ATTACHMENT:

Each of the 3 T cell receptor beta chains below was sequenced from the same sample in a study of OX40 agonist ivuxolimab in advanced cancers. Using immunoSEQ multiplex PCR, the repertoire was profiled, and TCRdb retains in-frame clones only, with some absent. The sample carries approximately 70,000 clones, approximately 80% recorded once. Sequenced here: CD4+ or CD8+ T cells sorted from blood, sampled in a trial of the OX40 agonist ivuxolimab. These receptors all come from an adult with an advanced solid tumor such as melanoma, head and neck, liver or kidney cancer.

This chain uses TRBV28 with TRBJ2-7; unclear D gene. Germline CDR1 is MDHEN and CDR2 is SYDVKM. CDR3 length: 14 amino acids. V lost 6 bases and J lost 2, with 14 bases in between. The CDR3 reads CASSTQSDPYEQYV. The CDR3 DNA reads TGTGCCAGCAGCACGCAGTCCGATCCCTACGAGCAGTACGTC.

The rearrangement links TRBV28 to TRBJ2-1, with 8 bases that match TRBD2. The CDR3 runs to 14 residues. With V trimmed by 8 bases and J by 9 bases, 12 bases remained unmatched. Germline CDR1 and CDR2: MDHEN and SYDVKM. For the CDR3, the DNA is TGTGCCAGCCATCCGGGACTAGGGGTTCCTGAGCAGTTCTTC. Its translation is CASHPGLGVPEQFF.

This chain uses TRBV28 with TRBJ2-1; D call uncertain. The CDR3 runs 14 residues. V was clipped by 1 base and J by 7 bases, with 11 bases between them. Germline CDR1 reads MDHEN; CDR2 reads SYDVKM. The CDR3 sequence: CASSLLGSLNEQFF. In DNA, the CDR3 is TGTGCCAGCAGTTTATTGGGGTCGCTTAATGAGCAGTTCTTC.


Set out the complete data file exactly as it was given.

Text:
Each of the 3 T cell receptor beta chains below was sequenced from the same sample in a study of OX40 agonist ivuxolimab in advanced cancers. Using immunoSEQ multiplex PCR, the repertoire was profiled, and TCRdb retains in-frame clones only, with some absent. The sample carries approximately 70,000 clones, approximately 80% recorded once. Sequenced here: CD4+ or CD8+ T cells sorted from blood, sampled in a trial of the OX40 agonist ivuxolimab. These receptors all come from an adult with an advanced solid tumor such as melanoma, head and neck, liver or kidney cancer.

This chain uses TRBV28 with TRBJ2-7; unclear D gene. Germline CDR1 is MDHEN and CDR2 is SYDVKM. CDR3 length: 14 amino acids. V lost 6 bases and J lost 2, with 14 bases in between. The CDR3 reads CASSTQSDPYEQYV. The CDR3 DNA reads TGTGCCAGCAGCACGCAGTCCGATCCCTACGAGCAGTACGTC.

The rearrangement links TRBV28 to TRBJ2-1, with 8 bases that match TRBD2. The CDR3 runs to 14 residues. With V trimmed by 8 bases and J by 9 bases, 12 bases remained unmatched. Germline CDR1 and CDR2: MDHEN and SYDVKM. For the CDR3, the DNA is TGTGCCAGCCATCCGGGACTAGGGGTTCCTGAGCAGTTCTTC. Its translation is CASHPGLGVPEQFF.

This chain uses TRBV28 with TRBJ2-1; D call uncertain. The CDR3 runs 14 residues. V was clipped by 1 base and J by 7 bases, with 11 bases between them. Germline CDR1 reads MDHEN; CDR2 reads SYDVKM. The CDR3 sequence: CASSLLGSLNEQFF. In DNA, the CDR3 is TGTGCCAGCAGTTTATTGGGGTCGCTTAATGAGCAGTTCTTC.